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Members and supporters of the Public Service Alliance of Canada picket outside the Harry Hays federal building during strike action in Calgary on April 20.Jeff McIntosh/The Canadian Press

More than half of Canadians support the right of federal public servants to work from home, according to a new survey from polling company Angus Reid Institute.

The survey was conducted amid one of the largest strikes in Canadian history, and aimed to gauge the public’s attitude toward more than 100,000 striking federal workers – members of the Public Service Alliance of Canada.

At the heart of the labour dispute between the government and the union are wages and remote work. The union is seeking a 13.5-per-cent wage hike over three years; the government is offering 9 per cent.

How do strikes work in Canada? An intro to unions and labour laws

The union is also demanding that remote work language be entrenched in any future collective agreements, so that unionized workers have the ability to grieve a forced return to the office that they deem unfair. The government has mandated that all federal public employees be in the office at least two or three times a week.

Roughly 55 per cent of Canadians polled said they supported employees’ rights to work from home, while 36 per cent of Canadians were opposed to it. Ten per cent had no opinion on the matter. In a previous Angus Reid poll on returning to the office, 51 per cent of Canadians indicated they preferred working from home most of the time, and it was their employer’s decision to get them back into the office.

Approximately 50 per cent of the public service, according to data from the government, work in front-facing roles that they are unable to do from home – 20,000 of those workers are currently on strike. (About 47,000 unionized workers deemed essential remain on the job.) For the vast majority of the workers on strike then, being able to determine how and where they work is crucial, resulting in it becoming a key sticking point in negotiations.

The Angus Reid survey was conducted online between April 20 and April 21, polled 1,276 Canadians, and had a margin of error of three percentage points, 19 times out of 20.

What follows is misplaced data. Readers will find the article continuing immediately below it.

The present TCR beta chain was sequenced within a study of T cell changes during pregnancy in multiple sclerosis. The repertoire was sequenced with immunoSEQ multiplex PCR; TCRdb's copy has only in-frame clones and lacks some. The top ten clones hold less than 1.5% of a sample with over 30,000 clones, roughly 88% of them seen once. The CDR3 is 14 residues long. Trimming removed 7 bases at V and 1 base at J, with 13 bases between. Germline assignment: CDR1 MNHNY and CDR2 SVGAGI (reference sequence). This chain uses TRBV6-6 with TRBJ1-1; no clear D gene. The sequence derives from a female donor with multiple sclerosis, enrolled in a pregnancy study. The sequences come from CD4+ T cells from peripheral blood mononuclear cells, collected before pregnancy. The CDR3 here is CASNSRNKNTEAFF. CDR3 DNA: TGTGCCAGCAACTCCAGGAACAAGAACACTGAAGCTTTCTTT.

The poll also found that more people (48 per cent) supported the union’s proposed wage increase than opposed it (40 per cent). On the issue of wage premiums of an extra $2.50 an hour for night shifts and overtime – also a key union demand – 65 per cent of those polled said they were in favour of the proposition, while 27 per cent opposed it.

The level of support for various union proposals differed significantly according to political party affiliation, the survey found. Support for the Public Service Alliance of Canada’s demands was much higher among those who had previously voted for the NDP and Liberals, as opposed to past Conservative voters. For example, around 73 per cent of NDP voters and 58 per cent of Liberal voters supported the union’s annual wage demand of 4.5 per cent, while just 30 per cent of Conservative voters were in favour of it.

Labour experts and political observers predict that public sympathy toward striking workers could play a role in the outcome of negotiations, and critically, whether the Liberals might invoke back-to-work legislation.

The striking workers are part of five major Public Service Alliance of Canada bargaining units. They are largely administrative personnel across various federal departments and agencies, maintenance workers in government buildings, port workers and firefighters. Roughly 35,000 Canada Revenue Agency workers are also on strike. The majority of these workers (60 per cent), according to data provided by the union to The Globe and Mail, earn less than $70,000 annually. Twenty-four per cent earn between $40,000 and $60,000 while 20 per cent earn more than $80,000.

A recent analysis from the Canadian Centre for Policy Alternatives showed that when adjusted for inflation, wage gains for all federal workers since 2007 have been 7.8 per cent lower than the overall national average.

On Friday evening, three days into the strike, the union said that both sides had made some progress in negotiations, but there were still “key issues” outstanding and talks would continue into the weekend.

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